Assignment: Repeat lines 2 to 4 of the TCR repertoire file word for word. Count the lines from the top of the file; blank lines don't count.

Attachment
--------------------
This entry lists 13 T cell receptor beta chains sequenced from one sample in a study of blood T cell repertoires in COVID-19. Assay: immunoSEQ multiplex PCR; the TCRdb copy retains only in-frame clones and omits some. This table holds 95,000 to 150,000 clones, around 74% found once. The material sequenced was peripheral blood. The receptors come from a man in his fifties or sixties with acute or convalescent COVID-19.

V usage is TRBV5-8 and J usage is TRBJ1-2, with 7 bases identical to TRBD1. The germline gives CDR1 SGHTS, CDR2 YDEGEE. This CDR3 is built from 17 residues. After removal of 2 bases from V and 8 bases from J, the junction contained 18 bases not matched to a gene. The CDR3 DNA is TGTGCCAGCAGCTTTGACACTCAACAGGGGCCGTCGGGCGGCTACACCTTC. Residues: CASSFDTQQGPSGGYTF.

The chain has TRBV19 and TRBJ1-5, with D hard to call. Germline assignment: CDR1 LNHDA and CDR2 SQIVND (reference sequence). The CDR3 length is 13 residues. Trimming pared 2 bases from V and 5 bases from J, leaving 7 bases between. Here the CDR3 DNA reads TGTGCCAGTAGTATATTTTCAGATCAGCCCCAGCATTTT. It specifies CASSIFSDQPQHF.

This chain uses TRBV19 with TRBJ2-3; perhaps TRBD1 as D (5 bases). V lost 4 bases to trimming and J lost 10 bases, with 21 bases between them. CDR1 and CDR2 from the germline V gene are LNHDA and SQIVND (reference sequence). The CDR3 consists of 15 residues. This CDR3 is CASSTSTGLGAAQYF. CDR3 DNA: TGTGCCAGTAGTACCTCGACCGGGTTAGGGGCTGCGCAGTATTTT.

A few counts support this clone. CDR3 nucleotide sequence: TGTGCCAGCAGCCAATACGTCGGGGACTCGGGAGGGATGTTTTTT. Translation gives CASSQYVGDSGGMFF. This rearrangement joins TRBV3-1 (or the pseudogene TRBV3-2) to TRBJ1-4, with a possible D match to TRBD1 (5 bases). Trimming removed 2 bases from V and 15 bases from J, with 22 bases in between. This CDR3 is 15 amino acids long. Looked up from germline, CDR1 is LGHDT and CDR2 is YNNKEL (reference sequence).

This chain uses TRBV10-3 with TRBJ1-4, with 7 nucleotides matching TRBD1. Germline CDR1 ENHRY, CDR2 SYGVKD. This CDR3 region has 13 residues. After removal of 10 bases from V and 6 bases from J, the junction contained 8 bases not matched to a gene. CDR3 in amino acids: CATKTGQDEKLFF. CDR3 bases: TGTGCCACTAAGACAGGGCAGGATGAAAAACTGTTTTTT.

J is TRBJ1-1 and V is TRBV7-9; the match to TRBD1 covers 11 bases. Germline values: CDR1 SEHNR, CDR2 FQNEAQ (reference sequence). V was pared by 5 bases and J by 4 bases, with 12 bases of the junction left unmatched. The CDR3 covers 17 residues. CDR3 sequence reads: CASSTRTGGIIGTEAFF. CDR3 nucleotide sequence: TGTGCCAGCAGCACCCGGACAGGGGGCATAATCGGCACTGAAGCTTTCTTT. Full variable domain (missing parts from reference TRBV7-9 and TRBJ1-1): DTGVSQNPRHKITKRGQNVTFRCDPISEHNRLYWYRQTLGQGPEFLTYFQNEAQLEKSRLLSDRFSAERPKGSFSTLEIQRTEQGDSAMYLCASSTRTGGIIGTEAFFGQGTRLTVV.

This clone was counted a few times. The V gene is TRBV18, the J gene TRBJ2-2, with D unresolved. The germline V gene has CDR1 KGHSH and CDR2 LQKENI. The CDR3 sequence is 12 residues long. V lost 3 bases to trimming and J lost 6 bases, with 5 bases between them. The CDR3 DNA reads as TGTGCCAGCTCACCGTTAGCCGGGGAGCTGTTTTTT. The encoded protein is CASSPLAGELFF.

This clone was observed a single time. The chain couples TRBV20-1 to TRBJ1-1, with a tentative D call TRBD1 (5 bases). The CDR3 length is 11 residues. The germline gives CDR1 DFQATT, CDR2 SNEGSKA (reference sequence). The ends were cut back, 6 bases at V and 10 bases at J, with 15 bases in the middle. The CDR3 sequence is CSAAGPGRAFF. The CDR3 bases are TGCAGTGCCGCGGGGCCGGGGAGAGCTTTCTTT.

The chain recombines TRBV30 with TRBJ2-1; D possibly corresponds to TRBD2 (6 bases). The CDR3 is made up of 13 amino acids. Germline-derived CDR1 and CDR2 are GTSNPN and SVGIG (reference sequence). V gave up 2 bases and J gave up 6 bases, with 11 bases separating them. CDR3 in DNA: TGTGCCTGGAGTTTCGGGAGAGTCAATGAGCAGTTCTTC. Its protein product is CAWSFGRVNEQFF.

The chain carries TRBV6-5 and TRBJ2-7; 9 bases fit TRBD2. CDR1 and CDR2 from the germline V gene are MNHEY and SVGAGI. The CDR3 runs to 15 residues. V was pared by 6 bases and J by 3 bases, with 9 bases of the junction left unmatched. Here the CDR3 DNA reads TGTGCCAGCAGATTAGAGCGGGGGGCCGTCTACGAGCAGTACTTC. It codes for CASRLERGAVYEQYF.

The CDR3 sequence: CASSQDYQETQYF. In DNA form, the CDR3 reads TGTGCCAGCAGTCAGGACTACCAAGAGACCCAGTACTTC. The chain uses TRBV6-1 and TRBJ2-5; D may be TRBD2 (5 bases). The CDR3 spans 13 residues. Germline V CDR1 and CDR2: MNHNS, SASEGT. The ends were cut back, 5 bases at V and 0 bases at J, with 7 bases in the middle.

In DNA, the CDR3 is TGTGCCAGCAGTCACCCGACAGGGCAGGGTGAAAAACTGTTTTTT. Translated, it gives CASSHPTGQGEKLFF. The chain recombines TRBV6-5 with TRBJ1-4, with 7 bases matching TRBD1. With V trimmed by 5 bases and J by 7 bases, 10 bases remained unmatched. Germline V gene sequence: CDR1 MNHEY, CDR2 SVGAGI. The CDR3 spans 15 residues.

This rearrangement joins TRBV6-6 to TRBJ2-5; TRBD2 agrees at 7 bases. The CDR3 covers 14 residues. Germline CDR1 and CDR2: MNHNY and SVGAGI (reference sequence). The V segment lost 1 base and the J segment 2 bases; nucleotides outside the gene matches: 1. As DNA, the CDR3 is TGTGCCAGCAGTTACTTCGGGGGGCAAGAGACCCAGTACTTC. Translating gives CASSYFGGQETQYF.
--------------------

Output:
V usage is TRBV5-8 and J usage is TRBJ1-2, with 7 bases identical to TRBD1. The germline gives CDR1 SGHTS, CDR2 YDEGEE. This CDR3 is built from 17 residues. After removal of 2 bases from V and 8 bases from J, the junction contained 18 bases not matched to a gene. The CDR3 DNA is TGTGCCAGCAGCTTTGACACTCAACAGGGGCCGTCGGGCGGCTACACCTTC. Residues: CASSFDTQQGPSGGYTF.

The chain has TRBV19 and TRBJ1-5, with D hard to call. Germline assignment: CDR1 LNHDA and CDR2 SQIVND (reference sequence). The CDR3 length is 13 residues. Trimming pared 2 bases from V and 5 bases from J, leaving 7 bases between. Here the CDR3 DNA reads TGTGCCAGTAGTATATTTTCAGATCAGCCCCAGCATTTT. It specifies CASSIFSDQPQHF.

This chain uses TRBV19 with TRBJ2-3; perhaps TRBD1 as D (5 bases). V lost 4 bases to trimming and J lost 10 bases, with 21 bases between them. CDR1 and CDR2 from the germline V gene are LNHDA and SQIVND (reference sequence). The CDR3 consists of 15 residues. This CDR3 is CASSTSTGLGAAQYF. CDR3 DNA: TGTGCCAGTAGTACCTCGACCGGGTTAGGGGCTGCGCAGTATTTT.